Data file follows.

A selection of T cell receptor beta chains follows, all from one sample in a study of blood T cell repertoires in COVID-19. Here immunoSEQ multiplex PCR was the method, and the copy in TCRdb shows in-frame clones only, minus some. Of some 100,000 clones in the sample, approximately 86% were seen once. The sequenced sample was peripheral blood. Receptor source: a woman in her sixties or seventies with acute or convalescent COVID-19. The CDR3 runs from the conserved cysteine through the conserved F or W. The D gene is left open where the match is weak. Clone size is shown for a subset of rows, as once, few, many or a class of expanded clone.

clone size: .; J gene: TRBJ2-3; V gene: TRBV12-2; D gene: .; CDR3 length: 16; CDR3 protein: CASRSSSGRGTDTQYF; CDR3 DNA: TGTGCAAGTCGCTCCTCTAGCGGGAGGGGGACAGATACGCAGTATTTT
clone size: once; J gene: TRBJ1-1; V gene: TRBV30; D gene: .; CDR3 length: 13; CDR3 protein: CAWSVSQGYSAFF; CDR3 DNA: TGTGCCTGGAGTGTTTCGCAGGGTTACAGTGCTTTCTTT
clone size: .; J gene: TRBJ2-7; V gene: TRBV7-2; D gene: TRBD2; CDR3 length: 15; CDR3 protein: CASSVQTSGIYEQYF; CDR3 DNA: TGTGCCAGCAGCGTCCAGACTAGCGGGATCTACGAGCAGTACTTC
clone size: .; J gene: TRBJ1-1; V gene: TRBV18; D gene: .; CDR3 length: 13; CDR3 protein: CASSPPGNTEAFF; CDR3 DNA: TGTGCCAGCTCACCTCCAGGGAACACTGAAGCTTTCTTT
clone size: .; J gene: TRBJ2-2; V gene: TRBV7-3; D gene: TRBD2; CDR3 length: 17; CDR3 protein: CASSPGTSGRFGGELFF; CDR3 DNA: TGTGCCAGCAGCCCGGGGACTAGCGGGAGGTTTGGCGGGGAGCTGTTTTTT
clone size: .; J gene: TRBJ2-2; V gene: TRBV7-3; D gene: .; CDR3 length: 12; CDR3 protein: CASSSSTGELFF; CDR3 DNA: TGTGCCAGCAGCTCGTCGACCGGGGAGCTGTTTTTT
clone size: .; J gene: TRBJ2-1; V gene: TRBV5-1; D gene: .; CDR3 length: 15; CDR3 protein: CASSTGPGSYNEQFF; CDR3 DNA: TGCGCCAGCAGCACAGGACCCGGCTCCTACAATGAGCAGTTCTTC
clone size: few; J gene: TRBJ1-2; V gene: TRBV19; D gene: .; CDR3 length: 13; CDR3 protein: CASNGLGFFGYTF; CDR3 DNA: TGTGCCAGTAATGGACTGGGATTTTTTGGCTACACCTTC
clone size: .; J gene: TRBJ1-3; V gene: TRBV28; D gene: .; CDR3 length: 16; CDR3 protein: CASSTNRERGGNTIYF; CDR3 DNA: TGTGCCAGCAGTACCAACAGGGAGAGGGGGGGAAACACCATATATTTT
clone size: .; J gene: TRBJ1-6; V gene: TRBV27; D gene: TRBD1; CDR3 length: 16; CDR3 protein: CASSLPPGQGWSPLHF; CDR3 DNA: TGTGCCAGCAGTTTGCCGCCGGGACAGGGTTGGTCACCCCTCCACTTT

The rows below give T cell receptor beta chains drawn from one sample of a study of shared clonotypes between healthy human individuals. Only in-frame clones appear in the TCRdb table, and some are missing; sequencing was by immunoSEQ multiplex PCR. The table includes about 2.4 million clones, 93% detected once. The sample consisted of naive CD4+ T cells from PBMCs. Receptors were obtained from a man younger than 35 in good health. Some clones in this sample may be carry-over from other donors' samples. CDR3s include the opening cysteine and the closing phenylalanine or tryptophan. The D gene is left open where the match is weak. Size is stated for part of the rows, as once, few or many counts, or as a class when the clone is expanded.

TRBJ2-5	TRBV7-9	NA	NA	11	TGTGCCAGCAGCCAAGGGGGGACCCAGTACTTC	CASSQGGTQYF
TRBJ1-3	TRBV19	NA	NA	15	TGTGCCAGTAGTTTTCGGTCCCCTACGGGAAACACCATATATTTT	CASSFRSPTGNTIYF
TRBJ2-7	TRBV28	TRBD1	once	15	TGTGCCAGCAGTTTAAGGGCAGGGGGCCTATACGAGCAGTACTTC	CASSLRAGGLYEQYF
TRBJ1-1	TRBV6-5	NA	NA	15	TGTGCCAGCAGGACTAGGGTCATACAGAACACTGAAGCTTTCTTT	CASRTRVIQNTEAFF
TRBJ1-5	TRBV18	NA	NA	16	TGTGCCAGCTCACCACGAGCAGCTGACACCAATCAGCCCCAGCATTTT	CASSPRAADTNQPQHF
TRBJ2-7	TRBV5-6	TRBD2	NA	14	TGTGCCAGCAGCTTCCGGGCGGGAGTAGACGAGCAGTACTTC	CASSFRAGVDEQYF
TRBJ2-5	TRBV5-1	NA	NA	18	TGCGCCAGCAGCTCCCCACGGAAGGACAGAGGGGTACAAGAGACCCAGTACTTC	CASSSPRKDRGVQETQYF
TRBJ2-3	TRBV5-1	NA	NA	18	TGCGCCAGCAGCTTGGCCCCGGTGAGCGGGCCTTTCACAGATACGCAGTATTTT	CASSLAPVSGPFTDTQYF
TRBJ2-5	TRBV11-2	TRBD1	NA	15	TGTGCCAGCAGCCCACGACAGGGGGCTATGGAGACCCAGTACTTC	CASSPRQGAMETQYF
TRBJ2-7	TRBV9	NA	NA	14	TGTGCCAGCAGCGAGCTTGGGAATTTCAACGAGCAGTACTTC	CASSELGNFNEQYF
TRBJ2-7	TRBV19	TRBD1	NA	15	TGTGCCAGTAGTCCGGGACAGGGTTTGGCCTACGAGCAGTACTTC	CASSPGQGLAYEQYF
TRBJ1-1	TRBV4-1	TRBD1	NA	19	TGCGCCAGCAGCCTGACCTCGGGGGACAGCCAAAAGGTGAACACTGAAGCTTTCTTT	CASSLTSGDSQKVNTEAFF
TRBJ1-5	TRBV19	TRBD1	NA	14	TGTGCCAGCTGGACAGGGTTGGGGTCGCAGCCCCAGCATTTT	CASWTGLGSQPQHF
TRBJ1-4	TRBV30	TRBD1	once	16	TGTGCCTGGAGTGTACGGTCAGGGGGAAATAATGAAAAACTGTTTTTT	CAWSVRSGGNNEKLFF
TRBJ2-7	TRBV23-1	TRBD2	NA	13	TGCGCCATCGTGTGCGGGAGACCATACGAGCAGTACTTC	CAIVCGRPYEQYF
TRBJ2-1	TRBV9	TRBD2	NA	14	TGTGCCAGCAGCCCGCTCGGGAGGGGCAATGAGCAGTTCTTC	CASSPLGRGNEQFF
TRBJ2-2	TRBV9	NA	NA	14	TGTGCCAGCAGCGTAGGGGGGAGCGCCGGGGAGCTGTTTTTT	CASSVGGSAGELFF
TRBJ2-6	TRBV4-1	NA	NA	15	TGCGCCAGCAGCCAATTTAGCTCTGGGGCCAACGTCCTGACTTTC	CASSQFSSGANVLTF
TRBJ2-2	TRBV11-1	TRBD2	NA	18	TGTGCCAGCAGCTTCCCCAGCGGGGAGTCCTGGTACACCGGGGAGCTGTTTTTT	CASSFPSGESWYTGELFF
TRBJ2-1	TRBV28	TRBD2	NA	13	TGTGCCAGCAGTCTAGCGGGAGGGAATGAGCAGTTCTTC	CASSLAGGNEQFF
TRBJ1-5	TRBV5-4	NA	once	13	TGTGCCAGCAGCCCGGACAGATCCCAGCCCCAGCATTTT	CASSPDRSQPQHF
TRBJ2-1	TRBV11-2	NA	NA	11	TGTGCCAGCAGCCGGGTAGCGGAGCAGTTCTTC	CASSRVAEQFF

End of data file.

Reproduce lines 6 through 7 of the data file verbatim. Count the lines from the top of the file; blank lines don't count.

clone size: .; J gene: TRBJ2-2; V gene: TRBV7-3; D gene: TRBD2; CDR3 length: 17; CDR3 protein: CASSPGTSGRFGGELFF; CDR3 DNA: TGTGCCAGCAGCCCGGGGACTAGCGGGAGGTTTGGCGGGGAGCTGTTTTTT
clone size: .; J gene: TRBJ2-2; V gene: TRBV7-3; D gene: .; CDR3 length: 12; CDR3 protein: CASSSSTGELFF; CDR3 DNA: TGTGCCAGCAGCTCGTCGACCGGGGAGCTGTTTTTT